Hindi might be better described as a "family or related languages with varying degrees of mutual intelligibilty" than a specific one. Other Indian languages also have varying degreees of mutual intelligibilty. Traditionally, Hindi was written with Devanagari script, as several others have been. Currently the other main languages that use Devanagari script are Marathi and Nepali. Some would argue that if you write Urdu in Devanagari script, you could call it Hindi. I believe the biggest difference between verbal Hindi and Urdu is in the number of dialects. My Bengladeshi friend is verbally fluent in both, can't read either script, and says there are differences. She's the lawyer, I'll leave it to the experts.

Today, many Indians do use Roman letters to write in Hindi, but Devanagari is MORE phonetic. For example, when you write "Hindi" in Roman letters, it has two i's. When Hindi is written in Devanagari the i's are different. "Hindi2" is REALLY about using "Devanagari to" provide phonetic cues for learning pronuniciation of words in new languages. "Hindi" is easier to remember and spell. As demonstrated by the example with Urdu, sometimes the biggest differences between Indian languages are the scripts. Sometimes differences between languages are minimized when written in the same script. Even when languages truly are significantly different, it may be useful to learn different languages with the help of the same phonetic script.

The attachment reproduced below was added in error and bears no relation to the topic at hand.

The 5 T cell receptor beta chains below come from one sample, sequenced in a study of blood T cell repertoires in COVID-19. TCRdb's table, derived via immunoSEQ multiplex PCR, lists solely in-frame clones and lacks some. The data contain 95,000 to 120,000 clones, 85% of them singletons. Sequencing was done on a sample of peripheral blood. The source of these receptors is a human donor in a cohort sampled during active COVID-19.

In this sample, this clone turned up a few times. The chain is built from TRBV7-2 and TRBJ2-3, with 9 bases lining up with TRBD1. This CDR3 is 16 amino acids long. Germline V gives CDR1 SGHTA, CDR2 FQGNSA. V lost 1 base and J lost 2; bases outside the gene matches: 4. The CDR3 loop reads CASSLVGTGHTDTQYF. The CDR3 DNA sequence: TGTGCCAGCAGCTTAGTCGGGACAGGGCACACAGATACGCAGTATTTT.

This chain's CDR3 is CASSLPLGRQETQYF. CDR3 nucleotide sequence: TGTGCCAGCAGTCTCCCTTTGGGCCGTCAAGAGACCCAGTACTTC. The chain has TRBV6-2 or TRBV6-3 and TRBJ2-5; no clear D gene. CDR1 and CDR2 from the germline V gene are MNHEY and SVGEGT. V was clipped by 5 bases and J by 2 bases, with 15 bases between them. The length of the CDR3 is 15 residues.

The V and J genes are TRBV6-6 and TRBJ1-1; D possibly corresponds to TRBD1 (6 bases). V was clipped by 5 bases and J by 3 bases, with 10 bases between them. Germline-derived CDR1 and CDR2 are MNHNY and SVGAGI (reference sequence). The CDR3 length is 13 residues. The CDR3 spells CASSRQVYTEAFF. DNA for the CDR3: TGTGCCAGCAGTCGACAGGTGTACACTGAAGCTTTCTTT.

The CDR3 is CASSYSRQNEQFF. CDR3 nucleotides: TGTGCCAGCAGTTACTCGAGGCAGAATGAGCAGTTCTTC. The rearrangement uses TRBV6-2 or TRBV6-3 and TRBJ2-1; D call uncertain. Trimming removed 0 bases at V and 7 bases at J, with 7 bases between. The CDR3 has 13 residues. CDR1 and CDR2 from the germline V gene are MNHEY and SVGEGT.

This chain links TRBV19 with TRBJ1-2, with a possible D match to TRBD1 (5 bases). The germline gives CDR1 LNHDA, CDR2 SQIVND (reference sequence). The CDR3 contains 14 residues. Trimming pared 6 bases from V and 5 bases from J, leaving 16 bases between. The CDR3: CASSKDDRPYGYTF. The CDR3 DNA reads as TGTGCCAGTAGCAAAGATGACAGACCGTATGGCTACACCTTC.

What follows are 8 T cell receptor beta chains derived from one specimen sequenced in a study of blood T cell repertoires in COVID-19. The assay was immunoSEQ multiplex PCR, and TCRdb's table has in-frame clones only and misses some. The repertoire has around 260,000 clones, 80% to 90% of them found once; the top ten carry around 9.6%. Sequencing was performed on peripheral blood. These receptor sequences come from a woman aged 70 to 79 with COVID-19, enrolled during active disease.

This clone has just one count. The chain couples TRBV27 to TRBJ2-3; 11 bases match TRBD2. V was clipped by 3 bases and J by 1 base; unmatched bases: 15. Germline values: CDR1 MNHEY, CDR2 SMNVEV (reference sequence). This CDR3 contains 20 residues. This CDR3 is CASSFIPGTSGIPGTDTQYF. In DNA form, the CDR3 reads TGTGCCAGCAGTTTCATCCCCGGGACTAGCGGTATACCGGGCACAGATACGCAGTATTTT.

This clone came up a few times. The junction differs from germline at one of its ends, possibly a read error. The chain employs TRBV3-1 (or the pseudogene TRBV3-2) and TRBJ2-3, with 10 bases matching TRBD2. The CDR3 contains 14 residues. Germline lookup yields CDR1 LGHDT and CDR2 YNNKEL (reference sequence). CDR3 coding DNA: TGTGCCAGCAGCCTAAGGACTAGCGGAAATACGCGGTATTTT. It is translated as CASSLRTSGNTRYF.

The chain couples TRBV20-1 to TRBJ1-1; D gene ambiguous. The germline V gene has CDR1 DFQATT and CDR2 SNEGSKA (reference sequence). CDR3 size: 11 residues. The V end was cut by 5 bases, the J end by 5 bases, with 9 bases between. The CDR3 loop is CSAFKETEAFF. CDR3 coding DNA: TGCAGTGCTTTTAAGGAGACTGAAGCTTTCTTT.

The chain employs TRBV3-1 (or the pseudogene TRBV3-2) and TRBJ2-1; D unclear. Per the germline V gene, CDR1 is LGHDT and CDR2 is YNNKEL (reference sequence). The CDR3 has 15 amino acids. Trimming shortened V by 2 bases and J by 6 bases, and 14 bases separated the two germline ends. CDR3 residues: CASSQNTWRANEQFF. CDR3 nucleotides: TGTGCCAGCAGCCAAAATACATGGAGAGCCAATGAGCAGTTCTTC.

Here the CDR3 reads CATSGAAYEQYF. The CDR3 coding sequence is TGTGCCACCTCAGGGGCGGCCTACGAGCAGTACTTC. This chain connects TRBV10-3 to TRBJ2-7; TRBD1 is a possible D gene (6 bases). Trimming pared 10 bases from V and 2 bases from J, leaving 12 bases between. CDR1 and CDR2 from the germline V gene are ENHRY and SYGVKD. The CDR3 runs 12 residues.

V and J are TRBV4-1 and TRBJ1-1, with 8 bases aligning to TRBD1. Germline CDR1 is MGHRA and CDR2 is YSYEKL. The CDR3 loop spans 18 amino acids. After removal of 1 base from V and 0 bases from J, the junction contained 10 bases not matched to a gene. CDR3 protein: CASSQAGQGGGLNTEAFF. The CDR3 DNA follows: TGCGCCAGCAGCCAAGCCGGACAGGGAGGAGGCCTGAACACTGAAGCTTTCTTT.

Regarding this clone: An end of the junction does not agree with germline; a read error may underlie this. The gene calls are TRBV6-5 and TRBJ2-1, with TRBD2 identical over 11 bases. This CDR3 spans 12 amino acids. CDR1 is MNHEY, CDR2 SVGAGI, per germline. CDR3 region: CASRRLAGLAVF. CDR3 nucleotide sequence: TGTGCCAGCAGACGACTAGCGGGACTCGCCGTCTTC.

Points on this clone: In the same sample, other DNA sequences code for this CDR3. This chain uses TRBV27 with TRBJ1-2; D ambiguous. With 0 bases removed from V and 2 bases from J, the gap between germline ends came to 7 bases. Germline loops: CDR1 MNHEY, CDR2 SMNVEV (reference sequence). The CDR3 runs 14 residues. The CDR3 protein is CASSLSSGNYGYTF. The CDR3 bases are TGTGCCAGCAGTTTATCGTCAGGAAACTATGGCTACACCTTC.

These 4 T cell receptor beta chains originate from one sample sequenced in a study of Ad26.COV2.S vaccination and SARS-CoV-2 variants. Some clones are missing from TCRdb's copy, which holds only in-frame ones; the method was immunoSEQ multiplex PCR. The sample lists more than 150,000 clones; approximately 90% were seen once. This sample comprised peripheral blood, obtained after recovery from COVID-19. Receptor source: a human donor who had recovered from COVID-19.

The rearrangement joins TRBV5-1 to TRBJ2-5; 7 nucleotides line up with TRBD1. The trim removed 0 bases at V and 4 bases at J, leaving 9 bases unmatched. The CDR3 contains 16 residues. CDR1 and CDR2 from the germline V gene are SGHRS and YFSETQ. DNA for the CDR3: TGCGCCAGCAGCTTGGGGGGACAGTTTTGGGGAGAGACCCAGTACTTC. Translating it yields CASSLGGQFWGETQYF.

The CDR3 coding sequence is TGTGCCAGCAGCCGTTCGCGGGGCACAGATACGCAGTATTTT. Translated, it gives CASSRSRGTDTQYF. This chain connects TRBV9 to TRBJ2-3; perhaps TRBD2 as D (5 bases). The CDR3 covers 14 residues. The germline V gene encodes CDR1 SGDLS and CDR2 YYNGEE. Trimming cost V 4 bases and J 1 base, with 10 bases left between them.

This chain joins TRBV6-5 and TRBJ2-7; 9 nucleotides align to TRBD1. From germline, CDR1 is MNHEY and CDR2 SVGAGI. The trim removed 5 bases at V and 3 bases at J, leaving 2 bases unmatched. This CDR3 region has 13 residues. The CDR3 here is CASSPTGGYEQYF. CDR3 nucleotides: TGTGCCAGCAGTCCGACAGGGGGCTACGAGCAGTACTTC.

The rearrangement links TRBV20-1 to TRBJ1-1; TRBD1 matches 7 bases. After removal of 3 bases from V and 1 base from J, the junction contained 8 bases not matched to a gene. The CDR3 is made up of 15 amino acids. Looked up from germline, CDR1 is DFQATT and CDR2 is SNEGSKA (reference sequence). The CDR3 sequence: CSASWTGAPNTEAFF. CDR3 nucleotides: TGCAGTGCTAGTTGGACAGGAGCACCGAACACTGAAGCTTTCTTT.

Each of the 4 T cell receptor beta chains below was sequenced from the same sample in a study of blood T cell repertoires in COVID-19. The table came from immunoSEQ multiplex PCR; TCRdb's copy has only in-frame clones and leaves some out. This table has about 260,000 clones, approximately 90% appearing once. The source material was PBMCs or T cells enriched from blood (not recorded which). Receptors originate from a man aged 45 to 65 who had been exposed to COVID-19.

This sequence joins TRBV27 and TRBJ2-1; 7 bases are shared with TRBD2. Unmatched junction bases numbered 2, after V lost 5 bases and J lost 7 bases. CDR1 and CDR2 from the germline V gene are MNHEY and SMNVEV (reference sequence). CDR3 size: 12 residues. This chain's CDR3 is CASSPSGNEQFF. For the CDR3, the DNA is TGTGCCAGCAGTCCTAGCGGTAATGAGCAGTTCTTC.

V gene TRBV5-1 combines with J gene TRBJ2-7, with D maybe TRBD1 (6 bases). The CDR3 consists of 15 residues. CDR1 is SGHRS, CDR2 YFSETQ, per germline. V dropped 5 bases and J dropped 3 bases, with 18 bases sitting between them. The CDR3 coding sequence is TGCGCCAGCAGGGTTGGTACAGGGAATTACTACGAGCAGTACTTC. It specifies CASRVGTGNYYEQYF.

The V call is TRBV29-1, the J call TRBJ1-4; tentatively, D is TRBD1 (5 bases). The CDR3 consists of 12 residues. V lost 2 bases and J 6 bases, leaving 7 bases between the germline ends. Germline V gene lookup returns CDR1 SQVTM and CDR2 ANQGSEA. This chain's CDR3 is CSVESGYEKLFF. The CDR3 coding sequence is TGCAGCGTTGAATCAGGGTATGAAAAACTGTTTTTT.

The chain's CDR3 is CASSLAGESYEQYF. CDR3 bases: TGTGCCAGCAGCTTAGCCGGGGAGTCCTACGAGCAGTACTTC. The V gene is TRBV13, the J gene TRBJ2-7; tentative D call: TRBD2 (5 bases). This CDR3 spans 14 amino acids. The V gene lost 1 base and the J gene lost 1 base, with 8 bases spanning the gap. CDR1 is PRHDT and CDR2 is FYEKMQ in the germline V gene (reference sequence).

MD is always right

Users of Hindi2.com have the option to view documents in various formats.

  • Full text with choice of 1-3 languages and scripts in a series, with point-and-click audio
  • grammatically: sentence-by-sentence (with point-and-click audio)
    1. 2-3 languages/scripts of choice side-by-side
    2. 4 in a specific grid: primary language above language learning, and Devanagari on right
    3. all current languages will have Roman letters on left
    4. as languages with other native scripts are addeed, the Roman letters will be replaced with alternate native scripts
    5. Devanagari will remain the common phonetic script for all languages in the database
    6. Devanagari will require modification for use with some languages
    7. Modified Devanagari (MD) will always be "on the right" in a grid
    8. MD will provide the "right phonetic cues" as reliably as possible
    9. Phonetic cues are a double edged sword, since there may be legitmate alternate ways to pronounce words
    10. alternate legitimate pronuniciations of words may or may not be suggested
    11. Founder appreciates suggestions for valid alternate pronunciations
  • literal sentence-by-sentence: word-by-word with language learning above primary
  • English
  • Hindi
  • Cebuano
  • Native script
  • Devanagari